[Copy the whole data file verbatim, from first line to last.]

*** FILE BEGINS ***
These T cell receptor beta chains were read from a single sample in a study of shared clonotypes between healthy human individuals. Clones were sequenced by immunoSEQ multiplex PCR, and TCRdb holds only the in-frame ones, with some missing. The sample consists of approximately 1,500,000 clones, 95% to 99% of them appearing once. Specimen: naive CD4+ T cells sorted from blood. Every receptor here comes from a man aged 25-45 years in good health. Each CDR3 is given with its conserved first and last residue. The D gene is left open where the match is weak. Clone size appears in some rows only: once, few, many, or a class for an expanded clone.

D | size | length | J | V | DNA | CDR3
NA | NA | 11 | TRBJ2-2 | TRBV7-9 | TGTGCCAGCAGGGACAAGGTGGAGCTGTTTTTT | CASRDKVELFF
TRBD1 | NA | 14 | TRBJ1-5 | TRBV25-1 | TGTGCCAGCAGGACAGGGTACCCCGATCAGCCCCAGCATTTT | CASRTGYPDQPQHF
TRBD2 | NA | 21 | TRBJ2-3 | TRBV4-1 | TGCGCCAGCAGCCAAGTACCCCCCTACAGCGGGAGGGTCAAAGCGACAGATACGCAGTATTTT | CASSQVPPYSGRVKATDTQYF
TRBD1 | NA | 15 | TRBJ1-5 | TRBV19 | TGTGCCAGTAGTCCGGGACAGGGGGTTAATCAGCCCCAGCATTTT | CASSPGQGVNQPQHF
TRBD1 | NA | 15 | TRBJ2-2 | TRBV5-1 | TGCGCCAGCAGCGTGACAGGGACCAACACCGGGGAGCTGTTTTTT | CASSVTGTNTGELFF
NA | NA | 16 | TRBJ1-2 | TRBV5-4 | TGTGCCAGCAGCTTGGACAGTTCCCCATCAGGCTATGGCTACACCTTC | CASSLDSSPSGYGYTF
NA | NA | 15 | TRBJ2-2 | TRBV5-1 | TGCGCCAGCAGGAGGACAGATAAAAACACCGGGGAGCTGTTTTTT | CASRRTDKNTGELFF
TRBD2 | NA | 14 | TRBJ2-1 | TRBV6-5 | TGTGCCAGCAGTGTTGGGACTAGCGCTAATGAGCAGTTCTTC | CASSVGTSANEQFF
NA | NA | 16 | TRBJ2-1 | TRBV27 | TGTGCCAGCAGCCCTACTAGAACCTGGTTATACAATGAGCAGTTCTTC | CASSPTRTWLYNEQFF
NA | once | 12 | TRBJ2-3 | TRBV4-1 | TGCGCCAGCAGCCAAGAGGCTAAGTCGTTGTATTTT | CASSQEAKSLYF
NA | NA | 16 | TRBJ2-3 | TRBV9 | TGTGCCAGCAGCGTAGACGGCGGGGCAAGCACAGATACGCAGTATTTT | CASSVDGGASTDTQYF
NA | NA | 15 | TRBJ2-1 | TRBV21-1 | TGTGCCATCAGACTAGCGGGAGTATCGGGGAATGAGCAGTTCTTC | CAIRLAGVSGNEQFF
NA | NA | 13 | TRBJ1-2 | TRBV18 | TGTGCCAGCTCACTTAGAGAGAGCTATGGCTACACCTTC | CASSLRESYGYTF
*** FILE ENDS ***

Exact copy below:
These T cell receptor beta chains were read from a single sample in a study of shared clonotypes between healthy human individuals. Clones were sequenced by immunoSEQ multiplex PCR, and TCRdb holds only the in-frame ones, with some missing. The sample consists of approximately 1,500,000 clones, 95% to 99% of them appearing once. Specimen: naive CD4+ T cells sorted from blood. Every receptor here comes from a man aged 25-45 years in good health. Each CDR3 is given with its conserved first and last residue. The D gene is left open where the match is weak. Clone size appears in some rows only: once, few, many, or a class for an expanded clone.

D | size | length | J | V | DNA | CDR3
NA | NA | 11 | TRBJ2-2 | TRBV7-9 | TGTGCCAGCAGGGACAAGGTGGAGCTGTTTTTT | CASRDKVELFF
TRBD1 | NA | 14 | TRBJ1-5 | TRBV25-1 | TGTGCCAGCAGGACAGGGTACCCCGATCAGCCCCAGCATTTT | CASRTGYPDQPQHF
TRBD2 | NA | 21 | TRBJ2-3 | TRBV4-1 | TGCGCCAGCAGCCAAGTACCCCCCTACAGCGGGAGGGTCAAAGCGACAGATACGCAGTATTTT | CASSQVPPYSGRVKATDTQYF
TRBD1 | NA | 15 | TRBJ1-5 | TRBV19 | TGTGCCAGTAGTCCGGGACAGGGGGTTAATCAGCCCCAGCATTTT | CASSPGQGVNQPQHF
TRBD1 | NA | 15 | TRBJ2-2 | TRBV5-1 | TGCGCCAGCAGCGTGACAGGGACCAACACCGGGGAGCTGTTTTTT | CASSVTGTNTGELFF
NA | NA | 16 | TRBJ1-2 | TRBV5-4 | TGTGCCAGCAGCTTGGACAGTTCCCCATCAGGCTATGGCTACACCTTC | CASSLDSSPSGYGYTF
NA | NA | 15 | TRBJ2-2 | TRBV5-1 | TGCGCCAGCAGGAGGACAGATAAAAACACCGGGGAGCTGTTTTTT | CASRRTDKNTGELFF
TRBD2 | NA | 14 | TRBJ2-1 | TRBV6-5 | TGTGCCAGCAGTGTTGGGACTAGCGCTAATGAGCAGTTCTTC | CASSVGTSANEQFF
NA | NA | 16 | TRBJ2-1 | TRBV27 | TGTGCCAGCAGCCCTACTAGAACCTGGTTATACAATGAGCAGTTCTTC | CASSPTRTWLYNEQFF
NA | once | 12 | TRBJ2-3 | TRBV4-1 | TGCGCCAGCAGCCAAGAGGCTAAGTCGTTGTATTTT | CASSQEAKSLYF
NA | NA | 16 | TRBJ2-3 | TRBV9 | TGTGCCAGCAGCGTAGACGGCGGGGCAAGCACAGATACGCAGTATTTT | CASSVDGGASTDTQYF
NA | NA | 15 | TRBJ2-1 | TRBV21-1 | TGTGCCATCAGACTAGCGGGAGTATCGGGGAATGAGCAGTTCTTC | CAIRLAGVSGNEQFF
NA | NA | 13 | TRBJ1-2 | TRBV18 | TGTGCCAGCTCACTTAGAGAGAGCTATGGCTACACCTTC | CASSLRESYGYTF